Share this post


Link to post
Share on other sites
Just now, mongrol said:

Great work. Any chance of a proper license? Saying "Licensed for personal, non-commercial use" isn't a license. Same goes with MIOS32. It's not clearly licensed.

I realize that it's not a particularly detailed license - I'm actually an intellectual property lawyer.  But TK's general awesomeness more than makes up for any failings he may have in the intellectual property license drafting department.  Haha.  "Personal noncommercial" is a license though, it's just a bit vague.

Seriously though, I love TK's attitude to IP in the work he's done, think he's built an amazing system here, and think he should own all the midibox related code so that if he ever decides to move to a different licensing scheme, he won't have ownership issues.  So this code is his to do with as he likes.  Do you want to do anything with this code that "personal, noncommercial" wouldn't work for?  I probably wouldn't have issues with that, but I already assigned copyright to TK, so he's the one who'd have to grant any licenses.

Maybe he'd grant you a Death and Repudiation License if you asked nicely...  Haha.

Edited by borfo

Share this post


Link to post
Share on other sites
On 5/9/2017 at 6:21 PM, borfo said:

I was planning on setting up something like this - what you describe would be pretty easy to implement. 

Thanks for all the info on how to adapt pyBLM, that pretty much seals it for me!

 

Share this post


Link to post
Share on other sites
5 minutes ago, monokinetic said:

Thanks for all the info on how to adapt pyBLM, that pretty much seals it for me!

Have you been following that "Let's invent a new frontpanel thread?  I'm liking the fact that the rows will all have 16 buttons - makes a lot more sense...

20170510_235324.thumb.jpg.09dc6cc71f4cb4

 

And given how well the launchpad minis line up with the LCD columns, I'm tempted to make a tiny SEQ frontpanel that only has the encoder row, the datawheel, and maybe a handful of other convenience buttons.  If you could put MIDI assignments in the SEQHW_V4 file, instead of just shift register numbers, or if every parameter that could be controlled by a frontpanel button or encoder was coded to a MIDI CC/SYSEX/NRPN/etc. address (OSC would work too...) then the launchpads could be both the BLM and 16 rows of 16 SEQ buttons.  The launchpad buttons and LEDs are way nicer than tact switches, too.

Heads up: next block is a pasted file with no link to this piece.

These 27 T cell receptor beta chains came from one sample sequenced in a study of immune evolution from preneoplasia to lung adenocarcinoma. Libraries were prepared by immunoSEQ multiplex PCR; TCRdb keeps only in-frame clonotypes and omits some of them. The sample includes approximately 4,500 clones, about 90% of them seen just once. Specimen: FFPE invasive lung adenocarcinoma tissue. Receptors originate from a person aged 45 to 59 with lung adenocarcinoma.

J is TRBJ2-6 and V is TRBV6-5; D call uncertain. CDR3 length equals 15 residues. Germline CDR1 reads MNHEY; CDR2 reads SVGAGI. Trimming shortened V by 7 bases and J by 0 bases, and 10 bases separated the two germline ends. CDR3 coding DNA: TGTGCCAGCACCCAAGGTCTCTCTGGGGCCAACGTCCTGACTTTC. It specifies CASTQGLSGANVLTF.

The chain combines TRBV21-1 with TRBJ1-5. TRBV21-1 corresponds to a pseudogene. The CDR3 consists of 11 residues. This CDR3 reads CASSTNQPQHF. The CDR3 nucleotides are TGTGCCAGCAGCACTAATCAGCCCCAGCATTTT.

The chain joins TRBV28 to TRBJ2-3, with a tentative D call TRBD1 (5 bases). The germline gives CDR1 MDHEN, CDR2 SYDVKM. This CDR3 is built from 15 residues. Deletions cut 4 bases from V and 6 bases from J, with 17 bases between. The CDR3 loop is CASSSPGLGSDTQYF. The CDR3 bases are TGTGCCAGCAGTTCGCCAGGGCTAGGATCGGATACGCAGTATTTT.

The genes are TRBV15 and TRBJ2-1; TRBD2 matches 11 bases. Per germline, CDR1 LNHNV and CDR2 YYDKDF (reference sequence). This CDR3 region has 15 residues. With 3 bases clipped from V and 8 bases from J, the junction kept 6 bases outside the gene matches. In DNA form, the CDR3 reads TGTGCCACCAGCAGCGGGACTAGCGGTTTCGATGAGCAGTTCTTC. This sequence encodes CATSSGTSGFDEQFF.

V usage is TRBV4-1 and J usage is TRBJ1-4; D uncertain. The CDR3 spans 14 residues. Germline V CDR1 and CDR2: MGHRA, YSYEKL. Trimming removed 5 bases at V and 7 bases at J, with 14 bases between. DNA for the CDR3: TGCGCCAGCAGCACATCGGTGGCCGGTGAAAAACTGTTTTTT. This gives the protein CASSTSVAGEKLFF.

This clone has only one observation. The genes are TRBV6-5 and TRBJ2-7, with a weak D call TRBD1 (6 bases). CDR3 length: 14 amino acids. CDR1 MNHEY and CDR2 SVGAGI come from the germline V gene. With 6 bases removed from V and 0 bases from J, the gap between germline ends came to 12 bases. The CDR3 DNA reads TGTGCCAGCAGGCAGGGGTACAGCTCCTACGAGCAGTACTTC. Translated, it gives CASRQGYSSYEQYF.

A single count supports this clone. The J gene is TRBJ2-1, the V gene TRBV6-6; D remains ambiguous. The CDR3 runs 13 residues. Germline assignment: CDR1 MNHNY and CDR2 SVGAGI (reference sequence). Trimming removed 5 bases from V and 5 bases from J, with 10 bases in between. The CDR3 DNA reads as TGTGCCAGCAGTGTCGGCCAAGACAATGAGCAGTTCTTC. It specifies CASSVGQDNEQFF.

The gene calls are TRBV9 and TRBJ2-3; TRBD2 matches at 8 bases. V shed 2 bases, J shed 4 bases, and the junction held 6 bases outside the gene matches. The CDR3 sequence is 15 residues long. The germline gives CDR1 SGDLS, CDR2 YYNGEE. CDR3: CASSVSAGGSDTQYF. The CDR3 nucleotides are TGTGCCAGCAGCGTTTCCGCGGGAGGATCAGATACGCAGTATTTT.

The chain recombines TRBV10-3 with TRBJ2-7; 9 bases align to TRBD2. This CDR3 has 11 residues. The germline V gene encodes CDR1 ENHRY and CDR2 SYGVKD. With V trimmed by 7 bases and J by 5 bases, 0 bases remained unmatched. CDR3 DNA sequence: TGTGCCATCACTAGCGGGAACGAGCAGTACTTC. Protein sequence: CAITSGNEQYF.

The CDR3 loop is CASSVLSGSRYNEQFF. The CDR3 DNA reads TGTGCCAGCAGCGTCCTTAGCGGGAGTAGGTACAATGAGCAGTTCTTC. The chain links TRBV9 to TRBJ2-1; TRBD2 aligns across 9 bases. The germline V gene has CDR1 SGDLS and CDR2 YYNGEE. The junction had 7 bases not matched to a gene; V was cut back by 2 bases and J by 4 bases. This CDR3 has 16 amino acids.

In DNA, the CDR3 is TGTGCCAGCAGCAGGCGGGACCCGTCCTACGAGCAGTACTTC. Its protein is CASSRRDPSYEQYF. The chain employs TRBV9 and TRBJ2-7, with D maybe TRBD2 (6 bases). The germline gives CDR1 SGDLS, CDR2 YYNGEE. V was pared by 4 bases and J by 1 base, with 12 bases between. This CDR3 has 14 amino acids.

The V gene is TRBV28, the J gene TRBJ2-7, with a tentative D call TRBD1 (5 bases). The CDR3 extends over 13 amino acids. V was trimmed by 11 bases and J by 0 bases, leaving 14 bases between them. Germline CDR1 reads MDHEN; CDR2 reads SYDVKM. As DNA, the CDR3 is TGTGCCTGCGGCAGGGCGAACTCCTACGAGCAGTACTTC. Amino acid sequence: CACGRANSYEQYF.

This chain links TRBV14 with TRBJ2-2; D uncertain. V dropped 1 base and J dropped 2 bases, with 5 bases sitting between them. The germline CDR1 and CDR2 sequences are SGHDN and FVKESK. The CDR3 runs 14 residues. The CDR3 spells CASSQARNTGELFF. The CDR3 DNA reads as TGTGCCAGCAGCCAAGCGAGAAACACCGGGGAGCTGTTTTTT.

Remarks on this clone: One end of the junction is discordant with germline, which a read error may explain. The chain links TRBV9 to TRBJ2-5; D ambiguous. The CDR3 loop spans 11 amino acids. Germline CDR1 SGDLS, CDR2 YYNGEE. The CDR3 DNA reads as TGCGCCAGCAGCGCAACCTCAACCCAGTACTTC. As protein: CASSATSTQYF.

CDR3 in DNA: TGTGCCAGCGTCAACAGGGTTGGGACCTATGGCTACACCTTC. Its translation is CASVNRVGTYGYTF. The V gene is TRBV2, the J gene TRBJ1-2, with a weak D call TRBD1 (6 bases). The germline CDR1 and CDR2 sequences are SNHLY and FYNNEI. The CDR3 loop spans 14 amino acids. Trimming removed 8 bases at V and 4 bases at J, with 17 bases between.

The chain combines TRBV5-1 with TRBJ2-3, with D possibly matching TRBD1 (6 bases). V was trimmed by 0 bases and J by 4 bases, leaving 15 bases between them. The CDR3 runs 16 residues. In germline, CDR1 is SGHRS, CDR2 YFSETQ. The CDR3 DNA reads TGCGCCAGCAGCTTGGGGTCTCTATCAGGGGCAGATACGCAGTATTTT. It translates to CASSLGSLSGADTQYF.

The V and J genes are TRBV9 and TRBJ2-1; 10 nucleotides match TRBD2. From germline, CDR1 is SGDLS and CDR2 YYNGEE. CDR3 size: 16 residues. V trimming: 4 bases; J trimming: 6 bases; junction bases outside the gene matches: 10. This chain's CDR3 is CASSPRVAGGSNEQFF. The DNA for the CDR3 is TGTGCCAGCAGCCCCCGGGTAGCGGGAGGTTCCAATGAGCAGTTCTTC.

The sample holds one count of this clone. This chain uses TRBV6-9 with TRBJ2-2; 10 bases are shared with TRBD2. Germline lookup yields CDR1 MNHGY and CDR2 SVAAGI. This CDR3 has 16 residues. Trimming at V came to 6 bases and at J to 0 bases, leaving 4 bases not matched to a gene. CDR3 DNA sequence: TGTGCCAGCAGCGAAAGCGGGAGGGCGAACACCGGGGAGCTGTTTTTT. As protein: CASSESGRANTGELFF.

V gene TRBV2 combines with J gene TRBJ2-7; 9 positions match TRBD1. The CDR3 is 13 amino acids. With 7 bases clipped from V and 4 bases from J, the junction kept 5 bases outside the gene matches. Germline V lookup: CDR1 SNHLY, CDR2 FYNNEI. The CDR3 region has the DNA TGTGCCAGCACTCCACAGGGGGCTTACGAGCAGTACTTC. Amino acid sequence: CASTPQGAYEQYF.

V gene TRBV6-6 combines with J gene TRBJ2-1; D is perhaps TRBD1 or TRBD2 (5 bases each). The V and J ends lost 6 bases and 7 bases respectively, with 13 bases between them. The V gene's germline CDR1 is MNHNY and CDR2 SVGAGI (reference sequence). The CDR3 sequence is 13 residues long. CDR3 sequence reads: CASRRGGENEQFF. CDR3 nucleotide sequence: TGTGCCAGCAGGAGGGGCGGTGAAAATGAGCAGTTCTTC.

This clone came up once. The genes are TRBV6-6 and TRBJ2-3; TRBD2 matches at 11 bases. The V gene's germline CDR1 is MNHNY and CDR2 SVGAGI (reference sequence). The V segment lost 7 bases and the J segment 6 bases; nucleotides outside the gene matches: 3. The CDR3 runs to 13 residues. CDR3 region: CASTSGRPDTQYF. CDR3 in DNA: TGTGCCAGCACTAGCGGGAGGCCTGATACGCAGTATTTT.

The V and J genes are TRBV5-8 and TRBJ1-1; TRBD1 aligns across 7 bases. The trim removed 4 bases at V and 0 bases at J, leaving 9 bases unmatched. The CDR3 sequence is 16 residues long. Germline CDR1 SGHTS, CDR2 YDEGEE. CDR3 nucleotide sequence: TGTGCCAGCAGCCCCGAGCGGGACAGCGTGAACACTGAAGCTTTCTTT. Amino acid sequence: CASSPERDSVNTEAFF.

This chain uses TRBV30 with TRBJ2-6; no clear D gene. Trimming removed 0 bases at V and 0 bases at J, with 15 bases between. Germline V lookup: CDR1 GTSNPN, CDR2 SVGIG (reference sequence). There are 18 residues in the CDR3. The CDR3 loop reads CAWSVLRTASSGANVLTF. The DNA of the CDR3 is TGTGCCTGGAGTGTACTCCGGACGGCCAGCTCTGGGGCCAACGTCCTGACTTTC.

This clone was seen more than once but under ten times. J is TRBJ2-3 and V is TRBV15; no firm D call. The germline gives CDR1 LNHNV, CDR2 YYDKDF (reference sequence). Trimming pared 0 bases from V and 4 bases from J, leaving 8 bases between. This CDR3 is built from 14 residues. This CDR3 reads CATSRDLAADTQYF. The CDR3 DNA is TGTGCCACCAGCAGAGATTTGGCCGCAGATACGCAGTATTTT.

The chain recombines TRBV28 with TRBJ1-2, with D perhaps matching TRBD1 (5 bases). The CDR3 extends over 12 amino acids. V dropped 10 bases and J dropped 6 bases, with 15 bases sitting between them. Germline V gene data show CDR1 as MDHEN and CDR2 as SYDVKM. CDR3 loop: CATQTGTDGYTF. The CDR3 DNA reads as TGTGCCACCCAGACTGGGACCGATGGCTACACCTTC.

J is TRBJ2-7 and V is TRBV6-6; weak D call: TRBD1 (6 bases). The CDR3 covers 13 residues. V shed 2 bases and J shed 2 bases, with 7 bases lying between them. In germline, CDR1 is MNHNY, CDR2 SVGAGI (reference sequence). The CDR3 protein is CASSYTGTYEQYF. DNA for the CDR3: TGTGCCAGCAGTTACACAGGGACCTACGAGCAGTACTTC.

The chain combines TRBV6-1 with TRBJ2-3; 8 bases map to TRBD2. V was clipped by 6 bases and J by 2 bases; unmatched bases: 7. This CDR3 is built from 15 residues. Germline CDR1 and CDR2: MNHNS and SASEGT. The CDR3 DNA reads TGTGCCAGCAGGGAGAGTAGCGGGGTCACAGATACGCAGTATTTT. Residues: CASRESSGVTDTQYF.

It would be easy to tie all the parameters to MIDI, but if I'm remembering right, the reason they're not is because of low memory on the LPC17 Cores.  Once he makes the move to the STM32 V4+, this should be easy to do. 

Even if they're not all accessible by midi yet, there are quite a few MIDI controls.  Certainly enough to make SOME fun new BLM modes anyway, even if all the frontpanel functionality can't be duplicated yet.

 

Share this post


Link to post
Share on other sites

You said something awesome.

if every parameter that could be controlled by a frontpanel button or encoder was coded to a MIDI CC/SYSEX/NRPN/etc. address (OSC would work too...)

Massive possibilities open up if all functions were remotely controllable. Would love an OSC micropython wireless control surface doohicky.

Share this post


Link to post
Share on other sites

Actually, after looking through the source, it looks like most things are remotely controllable. However, they are on note data, not CC's. I always wondered why my SEQ done random things when I was playing my piano (A-90 controller). I was unwittingly sending control codes when I hit C-8.

Share this post


Link to post
Share on other sites

Yeah, I think many things are remote-controllable, but as far as I remember, the multifunction GP buttons aren't, and there's no easy LED feedback - you could script something, but it would be complex and would need a lot of sysex traffic.

It would be ideal to just add a new mode to the core BLM implementation that would cause the top couple of rows of the BLM to behave like the standard control surface, with LED feedback - this would require no modifications on the BLM client side...

Share this post


Link to post
Share on other sites

Create an account or sign in to comment

You need to be a member in order to leave a comment

Create an account

Sign up for a new account in our community. It's easy!


Register a new account

Sign in

Already have an account? Sign in here.


Sign In Now